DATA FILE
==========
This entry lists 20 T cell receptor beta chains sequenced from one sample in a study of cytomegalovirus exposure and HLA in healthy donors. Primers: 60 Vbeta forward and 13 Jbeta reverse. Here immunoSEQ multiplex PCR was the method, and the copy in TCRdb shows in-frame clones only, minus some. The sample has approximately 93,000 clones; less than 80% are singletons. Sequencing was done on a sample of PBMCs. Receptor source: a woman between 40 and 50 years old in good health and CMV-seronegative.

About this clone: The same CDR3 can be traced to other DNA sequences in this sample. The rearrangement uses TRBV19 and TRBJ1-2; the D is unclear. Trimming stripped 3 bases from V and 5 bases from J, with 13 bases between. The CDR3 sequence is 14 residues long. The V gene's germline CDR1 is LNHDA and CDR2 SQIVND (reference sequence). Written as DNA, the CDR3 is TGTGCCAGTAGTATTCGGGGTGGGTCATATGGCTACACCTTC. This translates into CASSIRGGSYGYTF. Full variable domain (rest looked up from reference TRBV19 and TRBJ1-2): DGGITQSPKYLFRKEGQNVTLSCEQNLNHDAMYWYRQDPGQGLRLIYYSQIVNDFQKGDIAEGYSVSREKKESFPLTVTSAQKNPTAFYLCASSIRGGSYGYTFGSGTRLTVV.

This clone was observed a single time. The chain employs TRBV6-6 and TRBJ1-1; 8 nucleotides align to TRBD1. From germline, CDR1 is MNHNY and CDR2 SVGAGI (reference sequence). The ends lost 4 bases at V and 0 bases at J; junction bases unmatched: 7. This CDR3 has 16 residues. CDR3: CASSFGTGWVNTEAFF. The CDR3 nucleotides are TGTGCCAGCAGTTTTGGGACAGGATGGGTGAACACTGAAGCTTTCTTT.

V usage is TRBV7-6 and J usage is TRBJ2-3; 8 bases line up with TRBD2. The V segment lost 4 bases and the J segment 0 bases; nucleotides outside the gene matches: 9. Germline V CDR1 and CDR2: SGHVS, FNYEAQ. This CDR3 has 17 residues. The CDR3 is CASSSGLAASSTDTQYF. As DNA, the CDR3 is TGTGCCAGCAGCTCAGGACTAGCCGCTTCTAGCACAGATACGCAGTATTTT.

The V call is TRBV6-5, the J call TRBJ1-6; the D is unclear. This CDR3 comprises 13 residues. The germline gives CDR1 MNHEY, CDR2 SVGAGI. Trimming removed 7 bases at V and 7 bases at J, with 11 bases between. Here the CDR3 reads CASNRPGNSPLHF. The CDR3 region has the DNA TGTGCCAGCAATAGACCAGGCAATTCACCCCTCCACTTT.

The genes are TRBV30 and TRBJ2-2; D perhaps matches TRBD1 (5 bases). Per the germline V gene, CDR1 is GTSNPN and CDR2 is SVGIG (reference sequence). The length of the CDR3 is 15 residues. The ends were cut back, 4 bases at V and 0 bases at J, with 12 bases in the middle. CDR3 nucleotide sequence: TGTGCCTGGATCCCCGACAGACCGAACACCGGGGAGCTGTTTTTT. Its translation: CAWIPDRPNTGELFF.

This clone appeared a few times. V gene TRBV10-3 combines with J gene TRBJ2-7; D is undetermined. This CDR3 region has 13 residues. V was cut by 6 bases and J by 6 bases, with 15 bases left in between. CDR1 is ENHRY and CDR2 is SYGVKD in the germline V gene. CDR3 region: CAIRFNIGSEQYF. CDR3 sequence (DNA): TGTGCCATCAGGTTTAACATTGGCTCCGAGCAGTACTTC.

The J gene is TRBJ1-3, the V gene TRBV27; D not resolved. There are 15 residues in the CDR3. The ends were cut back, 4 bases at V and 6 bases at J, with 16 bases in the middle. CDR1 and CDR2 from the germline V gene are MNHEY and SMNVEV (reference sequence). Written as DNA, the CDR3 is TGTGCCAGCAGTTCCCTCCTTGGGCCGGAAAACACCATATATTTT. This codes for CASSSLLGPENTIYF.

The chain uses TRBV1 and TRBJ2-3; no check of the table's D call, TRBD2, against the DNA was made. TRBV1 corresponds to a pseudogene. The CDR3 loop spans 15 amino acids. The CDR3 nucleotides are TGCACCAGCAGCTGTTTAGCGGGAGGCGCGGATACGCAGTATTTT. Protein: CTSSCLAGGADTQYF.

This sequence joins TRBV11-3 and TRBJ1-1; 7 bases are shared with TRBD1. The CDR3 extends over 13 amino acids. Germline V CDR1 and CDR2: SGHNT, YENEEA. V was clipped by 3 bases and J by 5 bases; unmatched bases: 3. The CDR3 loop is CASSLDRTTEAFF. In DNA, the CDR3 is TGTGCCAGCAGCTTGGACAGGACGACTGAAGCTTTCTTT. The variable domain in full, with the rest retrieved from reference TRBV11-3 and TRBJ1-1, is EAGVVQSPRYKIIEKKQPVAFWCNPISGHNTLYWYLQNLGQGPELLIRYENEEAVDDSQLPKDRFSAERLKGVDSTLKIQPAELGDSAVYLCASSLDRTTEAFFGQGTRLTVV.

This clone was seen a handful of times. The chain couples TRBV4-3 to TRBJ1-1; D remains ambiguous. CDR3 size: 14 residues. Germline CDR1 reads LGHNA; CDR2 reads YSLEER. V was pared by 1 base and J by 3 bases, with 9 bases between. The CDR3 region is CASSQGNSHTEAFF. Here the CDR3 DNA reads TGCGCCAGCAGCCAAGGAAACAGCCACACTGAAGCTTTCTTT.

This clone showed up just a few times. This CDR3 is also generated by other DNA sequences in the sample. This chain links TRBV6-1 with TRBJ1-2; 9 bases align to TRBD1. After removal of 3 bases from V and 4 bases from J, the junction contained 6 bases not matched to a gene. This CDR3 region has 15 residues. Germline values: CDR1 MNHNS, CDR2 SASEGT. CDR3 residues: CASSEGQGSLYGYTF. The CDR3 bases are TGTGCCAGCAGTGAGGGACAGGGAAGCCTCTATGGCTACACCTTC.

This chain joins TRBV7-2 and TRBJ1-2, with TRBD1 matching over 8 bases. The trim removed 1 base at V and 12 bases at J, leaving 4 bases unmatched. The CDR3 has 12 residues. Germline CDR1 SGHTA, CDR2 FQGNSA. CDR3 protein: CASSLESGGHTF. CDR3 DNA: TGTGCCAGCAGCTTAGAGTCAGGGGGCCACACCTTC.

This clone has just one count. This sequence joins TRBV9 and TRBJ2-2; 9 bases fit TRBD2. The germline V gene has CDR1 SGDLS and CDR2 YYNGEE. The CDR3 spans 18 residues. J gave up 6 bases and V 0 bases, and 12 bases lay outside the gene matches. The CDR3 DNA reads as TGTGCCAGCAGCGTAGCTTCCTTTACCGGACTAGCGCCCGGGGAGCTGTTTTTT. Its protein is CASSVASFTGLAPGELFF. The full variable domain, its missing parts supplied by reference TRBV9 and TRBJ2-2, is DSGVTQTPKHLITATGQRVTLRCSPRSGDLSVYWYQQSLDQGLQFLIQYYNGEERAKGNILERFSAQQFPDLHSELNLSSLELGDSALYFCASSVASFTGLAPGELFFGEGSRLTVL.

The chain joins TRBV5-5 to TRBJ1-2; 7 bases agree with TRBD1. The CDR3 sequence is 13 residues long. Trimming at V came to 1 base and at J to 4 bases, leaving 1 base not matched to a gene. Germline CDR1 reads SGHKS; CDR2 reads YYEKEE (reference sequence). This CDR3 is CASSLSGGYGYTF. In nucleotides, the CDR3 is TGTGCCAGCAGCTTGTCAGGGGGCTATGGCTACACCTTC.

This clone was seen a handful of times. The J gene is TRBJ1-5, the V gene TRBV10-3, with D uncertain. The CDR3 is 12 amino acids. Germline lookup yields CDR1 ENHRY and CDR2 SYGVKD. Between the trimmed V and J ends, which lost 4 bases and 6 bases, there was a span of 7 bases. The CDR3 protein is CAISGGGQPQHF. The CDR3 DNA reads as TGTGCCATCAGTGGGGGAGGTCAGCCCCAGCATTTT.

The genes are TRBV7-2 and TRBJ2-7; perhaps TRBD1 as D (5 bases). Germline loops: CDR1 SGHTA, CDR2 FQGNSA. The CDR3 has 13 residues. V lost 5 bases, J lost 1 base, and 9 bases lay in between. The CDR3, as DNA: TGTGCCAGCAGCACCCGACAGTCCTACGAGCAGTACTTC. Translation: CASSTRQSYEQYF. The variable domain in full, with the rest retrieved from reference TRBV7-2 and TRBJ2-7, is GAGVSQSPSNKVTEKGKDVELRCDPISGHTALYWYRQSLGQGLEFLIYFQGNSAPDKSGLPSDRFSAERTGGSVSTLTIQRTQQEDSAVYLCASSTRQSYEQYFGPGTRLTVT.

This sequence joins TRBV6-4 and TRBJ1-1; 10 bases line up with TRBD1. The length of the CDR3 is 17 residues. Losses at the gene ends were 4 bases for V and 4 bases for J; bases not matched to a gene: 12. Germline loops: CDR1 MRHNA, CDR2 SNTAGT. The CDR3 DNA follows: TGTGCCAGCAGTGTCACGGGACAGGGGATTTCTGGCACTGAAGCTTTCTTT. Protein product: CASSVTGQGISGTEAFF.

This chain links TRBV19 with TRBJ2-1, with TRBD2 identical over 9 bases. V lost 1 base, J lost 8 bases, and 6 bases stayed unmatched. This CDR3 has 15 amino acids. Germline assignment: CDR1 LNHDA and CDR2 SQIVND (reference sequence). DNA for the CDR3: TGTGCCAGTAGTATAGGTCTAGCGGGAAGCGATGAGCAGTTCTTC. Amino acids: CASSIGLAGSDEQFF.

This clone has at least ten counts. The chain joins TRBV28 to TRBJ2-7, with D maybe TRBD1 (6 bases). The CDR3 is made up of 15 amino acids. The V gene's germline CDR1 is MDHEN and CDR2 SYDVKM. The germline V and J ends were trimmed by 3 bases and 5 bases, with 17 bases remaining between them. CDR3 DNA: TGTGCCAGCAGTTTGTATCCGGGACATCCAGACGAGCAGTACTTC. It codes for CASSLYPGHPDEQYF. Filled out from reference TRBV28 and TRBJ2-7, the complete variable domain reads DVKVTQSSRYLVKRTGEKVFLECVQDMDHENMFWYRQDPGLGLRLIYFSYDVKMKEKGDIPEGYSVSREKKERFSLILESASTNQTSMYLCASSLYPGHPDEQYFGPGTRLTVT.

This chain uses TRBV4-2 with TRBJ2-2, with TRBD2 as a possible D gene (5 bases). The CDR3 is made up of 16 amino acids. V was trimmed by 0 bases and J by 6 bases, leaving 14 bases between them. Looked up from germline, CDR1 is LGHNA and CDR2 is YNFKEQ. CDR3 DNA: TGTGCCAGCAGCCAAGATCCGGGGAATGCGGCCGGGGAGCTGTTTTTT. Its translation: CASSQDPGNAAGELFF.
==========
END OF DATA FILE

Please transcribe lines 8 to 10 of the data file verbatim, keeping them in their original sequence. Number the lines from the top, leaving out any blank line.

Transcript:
The J gene is TRBJ1-3, the V gene TRBV27; D not resolved. There are 15 residues in the CDR3. The ends were cut back, 4 bases at V and 6 bases at J, with 16 bases in the middle. CDR1 and CDR2 from the germline V gene are MNHEY and SMNVEV (reference sequence). Written as DNA, the CDR3 is TGTGCCAGCAGTTCCCTCCTTGGGCCGGAAAACACCATATATTTT. This codes for CASSSLLGPENTIYF.

The chain uses TRBV1 and TRBJ2-3; no check of the table's D call, TRBD2, against the DNA was made. TRBV1 corresponds to a pseudogene. The CDR3 loop spans 15 amino acids. The CDR3 nucleotides are TGCACCAGCAGCTGTTTAGCGGGAGGCGCGGATACGCAGTATTTT. Protein: CTSSCLAGGADTQYF.

This sequence joins TRBV11-3 and TRBJ1-1; 7 bases are shared with TRBD1. The CDR3 extends over 13 amino acids. Germline V CDR1 and CDR2: SGHNT, YENEEA. V was clipped by 3 bases and J by 5 bases; unmatched bases: 3. The CDR3 loop is CASSLDRTTEAFF. In DNA, the CDR3 is TGTGCCAGCAGCTTGGACAGGACGACTGAAGCTTTCTTT. The variable domain in full, with the rest retrieved from reference TRBV11-3 and TRBJ1-1, is EAGVVQSPRYKIIEKKQPVAFWCNPISGHNTLYWYLQNLGQGPELLIRYENEEAVDDSQLPKDRFSAERLKGVDSTLKIQPAELGDSAVYLCASSLDRTTEAFFGQGTRLTVV.